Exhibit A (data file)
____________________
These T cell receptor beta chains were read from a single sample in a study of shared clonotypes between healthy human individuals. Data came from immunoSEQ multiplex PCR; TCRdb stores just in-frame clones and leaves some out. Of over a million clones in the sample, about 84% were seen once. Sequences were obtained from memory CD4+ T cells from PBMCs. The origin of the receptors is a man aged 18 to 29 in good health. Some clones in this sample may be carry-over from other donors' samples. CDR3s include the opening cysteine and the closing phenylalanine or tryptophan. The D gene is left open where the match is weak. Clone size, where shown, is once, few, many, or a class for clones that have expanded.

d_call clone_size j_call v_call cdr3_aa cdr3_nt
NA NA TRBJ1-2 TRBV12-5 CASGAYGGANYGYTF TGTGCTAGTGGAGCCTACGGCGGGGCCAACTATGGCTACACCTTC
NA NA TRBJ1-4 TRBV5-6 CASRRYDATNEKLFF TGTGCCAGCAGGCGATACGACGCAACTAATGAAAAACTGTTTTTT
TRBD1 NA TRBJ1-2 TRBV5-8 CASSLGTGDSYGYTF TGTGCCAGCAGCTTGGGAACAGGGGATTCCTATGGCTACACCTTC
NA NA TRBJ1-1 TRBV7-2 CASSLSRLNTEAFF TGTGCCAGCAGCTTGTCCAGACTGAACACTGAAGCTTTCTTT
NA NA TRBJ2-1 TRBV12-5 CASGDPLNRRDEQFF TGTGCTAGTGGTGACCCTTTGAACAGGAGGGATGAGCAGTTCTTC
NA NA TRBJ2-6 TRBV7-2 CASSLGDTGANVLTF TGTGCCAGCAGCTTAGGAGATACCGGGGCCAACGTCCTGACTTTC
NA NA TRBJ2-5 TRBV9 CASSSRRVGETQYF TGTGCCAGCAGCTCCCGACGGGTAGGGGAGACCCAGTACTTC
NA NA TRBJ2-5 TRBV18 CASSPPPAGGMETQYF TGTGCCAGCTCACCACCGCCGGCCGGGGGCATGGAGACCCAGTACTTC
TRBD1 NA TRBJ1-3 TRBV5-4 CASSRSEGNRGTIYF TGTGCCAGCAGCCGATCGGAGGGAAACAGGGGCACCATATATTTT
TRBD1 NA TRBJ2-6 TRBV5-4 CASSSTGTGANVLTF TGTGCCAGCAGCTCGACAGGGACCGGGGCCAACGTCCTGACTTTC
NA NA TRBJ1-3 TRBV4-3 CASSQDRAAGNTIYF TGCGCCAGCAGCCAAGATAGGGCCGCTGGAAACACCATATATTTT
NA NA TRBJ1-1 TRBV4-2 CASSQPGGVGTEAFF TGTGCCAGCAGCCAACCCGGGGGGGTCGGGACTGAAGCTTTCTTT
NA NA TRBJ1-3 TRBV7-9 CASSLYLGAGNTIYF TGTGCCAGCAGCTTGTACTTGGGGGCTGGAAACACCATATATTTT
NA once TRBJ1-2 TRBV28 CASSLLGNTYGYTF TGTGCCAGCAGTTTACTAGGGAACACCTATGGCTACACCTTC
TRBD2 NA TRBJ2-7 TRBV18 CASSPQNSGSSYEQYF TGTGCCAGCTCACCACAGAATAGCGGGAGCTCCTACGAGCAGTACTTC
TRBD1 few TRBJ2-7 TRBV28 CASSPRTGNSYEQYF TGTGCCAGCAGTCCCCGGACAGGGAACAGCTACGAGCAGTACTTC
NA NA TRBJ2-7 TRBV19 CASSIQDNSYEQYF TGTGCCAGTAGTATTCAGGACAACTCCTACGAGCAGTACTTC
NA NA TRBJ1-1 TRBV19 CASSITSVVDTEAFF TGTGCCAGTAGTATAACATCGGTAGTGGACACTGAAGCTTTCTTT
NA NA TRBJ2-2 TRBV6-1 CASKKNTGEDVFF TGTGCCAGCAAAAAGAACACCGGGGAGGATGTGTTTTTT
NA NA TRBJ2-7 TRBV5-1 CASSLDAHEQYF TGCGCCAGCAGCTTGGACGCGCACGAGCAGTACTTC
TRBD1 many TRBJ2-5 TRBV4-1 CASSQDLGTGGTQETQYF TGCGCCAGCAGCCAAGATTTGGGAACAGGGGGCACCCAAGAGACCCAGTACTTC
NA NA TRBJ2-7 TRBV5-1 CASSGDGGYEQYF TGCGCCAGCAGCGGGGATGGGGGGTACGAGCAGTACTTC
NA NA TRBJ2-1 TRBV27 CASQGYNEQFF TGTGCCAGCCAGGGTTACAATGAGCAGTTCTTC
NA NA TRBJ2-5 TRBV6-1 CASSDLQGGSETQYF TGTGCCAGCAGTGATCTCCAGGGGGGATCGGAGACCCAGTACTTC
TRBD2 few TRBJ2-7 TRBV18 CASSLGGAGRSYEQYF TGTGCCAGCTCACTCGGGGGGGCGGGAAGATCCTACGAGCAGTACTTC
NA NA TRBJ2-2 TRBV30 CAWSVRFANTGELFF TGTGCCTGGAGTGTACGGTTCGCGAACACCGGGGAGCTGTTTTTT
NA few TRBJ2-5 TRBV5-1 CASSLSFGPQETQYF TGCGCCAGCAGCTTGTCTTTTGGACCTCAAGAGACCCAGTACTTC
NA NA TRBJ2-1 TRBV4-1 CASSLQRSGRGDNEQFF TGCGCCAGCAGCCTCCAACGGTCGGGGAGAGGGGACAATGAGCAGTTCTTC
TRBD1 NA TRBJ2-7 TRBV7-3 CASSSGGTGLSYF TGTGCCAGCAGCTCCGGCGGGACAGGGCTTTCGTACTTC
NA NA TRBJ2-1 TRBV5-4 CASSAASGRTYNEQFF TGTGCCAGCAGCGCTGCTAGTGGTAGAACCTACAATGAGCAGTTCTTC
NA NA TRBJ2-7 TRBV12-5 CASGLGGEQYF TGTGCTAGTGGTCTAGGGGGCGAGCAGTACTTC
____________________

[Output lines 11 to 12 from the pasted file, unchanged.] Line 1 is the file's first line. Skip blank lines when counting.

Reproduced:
TRBD1 NA TRBJ1-3 TRBV5-4 CASSRSEGNRGTIYF TGTGCCAGCAGCCGATCGGAGGGAAACAGGGGCACCATATATTTT
TRBD1 NA TRBJ2-6 TRBV5-4 CASSSTGTGANVLTF TGTGCCAGCAGCTCGACAGGGACCGGGGCCAACGTCCTGACTTTC